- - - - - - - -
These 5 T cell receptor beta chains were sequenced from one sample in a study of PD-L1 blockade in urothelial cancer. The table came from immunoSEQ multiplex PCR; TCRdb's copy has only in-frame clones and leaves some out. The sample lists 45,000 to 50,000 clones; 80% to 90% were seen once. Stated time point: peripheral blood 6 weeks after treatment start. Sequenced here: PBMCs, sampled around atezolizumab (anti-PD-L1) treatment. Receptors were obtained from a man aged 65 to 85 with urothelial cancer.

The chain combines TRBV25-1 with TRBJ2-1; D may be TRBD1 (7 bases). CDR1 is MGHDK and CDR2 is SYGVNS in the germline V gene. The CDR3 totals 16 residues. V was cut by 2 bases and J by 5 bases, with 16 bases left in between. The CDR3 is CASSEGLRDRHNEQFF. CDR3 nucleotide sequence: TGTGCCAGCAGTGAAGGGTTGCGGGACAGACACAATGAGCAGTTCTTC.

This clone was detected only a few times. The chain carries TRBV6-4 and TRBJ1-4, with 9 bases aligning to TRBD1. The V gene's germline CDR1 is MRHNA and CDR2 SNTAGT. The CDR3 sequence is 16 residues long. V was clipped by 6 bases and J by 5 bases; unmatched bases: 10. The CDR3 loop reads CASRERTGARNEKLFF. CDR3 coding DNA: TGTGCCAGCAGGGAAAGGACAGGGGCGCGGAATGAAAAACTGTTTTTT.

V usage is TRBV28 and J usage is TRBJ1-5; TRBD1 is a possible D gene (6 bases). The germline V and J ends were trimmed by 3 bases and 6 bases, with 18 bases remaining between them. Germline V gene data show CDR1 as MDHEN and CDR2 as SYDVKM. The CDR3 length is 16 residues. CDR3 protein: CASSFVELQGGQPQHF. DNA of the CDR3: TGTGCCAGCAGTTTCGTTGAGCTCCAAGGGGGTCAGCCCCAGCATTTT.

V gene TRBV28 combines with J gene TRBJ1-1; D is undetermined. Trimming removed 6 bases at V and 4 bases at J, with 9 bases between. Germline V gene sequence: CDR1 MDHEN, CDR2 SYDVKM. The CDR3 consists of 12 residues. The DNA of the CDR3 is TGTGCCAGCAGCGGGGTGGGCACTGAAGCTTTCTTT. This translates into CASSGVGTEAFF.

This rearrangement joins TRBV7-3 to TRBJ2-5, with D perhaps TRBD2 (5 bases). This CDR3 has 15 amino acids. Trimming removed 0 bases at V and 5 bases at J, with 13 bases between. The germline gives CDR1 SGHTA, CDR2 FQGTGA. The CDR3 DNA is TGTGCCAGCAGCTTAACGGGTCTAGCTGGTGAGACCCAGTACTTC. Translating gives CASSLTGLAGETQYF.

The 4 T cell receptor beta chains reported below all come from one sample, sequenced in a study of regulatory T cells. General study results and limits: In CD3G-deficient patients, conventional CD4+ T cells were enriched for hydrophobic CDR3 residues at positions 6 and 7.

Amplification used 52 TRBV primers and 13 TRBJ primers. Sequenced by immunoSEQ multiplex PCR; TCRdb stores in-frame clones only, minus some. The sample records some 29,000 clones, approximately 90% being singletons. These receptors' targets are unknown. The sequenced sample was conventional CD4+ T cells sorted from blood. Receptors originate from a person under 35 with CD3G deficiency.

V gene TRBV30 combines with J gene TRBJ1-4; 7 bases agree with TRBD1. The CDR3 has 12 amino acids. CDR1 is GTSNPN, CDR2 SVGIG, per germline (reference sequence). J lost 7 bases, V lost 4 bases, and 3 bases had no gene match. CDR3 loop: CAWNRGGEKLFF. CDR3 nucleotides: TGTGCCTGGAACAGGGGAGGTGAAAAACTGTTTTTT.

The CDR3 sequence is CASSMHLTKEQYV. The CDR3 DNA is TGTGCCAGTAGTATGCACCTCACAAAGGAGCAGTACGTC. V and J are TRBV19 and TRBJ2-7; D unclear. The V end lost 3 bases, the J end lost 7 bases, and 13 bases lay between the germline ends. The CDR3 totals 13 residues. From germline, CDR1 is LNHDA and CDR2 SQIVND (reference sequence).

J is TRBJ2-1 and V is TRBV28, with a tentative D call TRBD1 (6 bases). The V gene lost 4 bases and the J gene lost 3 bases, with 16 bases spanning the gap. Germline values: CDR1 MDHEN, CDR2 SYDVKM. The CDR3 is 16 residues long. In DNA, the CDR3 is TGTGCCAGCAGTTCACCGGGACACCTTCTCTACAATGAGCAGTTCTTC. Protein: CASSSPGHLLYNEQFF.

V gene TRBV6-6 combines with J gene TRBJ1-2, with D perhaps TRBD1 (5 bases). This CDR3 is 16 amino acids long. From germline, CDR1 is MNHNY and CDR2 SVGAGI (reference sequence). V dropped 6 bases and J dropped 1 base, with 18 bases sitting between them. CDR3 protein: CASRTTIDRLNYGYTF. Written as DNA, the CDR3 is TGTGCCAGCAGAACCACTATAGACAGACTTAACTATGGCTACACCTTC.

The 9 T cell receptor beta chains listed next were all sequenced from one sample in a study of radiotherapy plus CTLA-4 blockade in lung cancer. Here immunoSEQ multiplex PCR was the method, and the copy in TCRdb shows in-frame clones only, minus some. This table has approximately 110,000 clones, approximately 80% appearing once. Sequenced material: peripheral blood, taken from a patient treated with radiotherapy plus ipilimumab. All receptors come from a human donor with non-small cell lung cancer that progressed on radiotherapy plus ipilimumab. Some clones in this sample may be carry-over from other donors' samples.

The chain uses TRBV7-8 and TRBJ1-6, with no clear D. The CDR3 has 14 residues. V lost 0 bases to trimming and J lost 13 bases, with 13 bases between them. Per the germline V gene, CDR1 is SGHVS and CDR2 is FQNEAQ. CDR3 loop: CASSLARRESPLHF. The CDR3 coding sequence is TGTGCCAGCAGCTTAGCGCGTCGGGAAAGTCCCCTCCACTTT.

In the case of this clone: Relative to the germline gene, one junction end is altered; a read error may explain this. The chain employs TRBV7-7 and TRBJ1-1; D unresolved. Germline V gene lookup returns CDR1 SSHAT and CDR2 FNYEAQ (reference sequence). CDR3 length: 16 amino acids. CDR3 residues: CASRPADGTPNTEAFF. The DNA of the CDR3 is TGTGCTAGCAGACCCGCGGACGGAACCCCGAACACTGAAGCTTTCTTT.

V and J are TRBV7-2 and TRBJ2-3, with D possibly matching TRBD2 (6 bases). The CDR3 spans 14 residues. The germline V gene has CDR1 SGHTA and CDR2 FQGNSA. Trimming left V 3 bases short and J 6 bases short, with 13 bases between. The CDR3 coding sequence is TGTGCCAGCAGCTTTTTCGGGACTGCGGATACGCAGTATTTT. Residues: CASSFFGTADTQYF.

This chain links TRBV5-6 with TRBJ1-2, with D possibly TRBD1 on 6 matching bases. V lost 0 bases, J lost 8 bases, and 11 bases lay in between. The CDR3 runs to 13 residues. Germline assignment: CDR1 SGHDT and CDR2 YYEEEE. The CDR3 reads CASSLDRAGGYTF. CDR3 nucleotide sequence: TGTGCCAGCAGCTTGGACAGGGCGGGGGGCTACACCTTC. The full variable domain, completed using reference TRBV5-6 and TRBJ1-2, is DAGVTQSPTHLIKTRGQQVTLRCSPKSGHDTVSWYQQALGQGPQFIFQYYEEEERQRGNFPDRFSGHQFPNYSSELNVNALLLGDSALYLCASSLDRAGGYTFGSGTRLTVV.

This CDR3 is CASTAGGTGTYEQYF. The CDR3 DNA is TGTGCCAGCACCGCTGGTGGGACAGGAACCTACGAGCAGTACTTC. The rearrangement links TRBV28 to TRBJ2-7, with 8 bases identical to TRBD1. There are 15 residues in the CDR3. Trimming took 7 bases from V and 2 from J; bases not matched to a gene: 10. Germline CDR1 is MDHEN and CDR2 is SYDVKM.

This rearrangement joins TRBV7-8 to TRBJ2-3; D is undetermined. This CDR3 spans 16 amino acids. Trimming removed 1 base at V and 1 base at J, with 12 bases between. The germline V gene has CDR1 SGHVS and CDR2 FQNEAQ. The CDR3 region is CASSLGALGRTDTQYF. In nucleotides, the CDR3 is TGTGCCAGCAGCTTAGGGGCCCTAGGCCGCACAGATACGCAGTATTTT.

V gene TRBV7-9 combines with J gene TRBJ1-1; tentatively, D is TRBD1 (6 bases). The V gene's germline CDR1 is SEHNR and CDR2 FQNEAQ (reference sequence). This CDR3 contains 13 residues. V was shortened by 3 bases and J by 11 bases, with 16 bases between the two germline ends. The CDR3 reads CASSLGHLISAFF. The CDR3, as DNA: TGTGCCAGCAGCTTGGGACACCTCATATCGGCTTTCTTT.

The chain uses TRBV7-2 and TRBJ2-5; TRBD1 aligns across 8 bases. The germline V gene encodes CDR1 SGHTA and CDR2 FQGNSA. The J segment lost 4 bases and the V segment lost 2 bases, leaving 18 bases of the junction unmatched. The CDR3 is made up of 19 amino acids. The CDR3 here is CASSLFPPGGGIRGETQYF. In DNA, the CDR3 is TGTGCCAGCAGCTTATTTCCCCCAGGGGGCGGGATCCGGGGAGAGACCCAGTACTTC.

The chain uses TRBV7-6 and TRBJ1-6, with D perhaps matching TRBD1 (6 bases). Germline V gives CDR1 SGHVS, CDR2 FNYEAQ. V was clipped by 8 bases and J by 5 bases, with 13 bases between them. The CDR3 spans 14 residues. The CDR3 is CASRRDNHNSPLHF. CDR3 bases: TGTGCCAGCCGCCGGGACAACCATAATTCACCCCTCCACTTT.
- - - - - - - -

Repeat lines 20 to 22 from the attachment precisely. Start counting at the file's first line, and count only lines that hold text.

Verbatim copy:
V gene TRBV7-9 combines with J gene TRBJ1-1; tentatively, D is TRBD1 (6 bases). The V gene's germline CDR1 is SEHNR and CDR2 FQNEAQ (reference sequence). This CDR3 contains 13 residues. V was shortened by 3 bases and J by 11 bases, with 16 bases between the two germline ends. The CDR3 reads CASSLGHLISAFF. The CDR3, as DNA: TGTGCCAGCAGCTTGGGACACCTCATATCGGCTTTCTTT.

The chain uses TRBV7-2 and TRBJ2-5; TRBD1 aligns across 8 bases. The germline V gene encodes CDR1 SGHTA and CDR2 FQGNSA. The J segment lost 4 bases and the V segment lost 2 bases, leaving 18 bases of the junction unmatched. The CDR3 is made up of 19 amino acids. The CDR3 here is CASSLFPPGGGIRGETQYF. In DNA, the CDR3 is TGTGCCAGCAGCTTATTTCCCCCAGGGGGCGGGATCCGGGGAGAGACCCAGTACTTC.

The chain uses TRBV7-6 and TRBJ1-6, with D perhaps matching TRBD1 (6 bases). Germline V gives CDR1 SGHVS, CDR2 FNYEAQ. V was clipped by 8 bases and J by 5 bases, with 13 bases between them. The CDR3 spans 14 residues. The CDR3 is CASRRDNHNSPLHF. CDR3 bases: TGTGCCAGCCGCCGGGACAACCATAATTCACCCCTCCACTTT.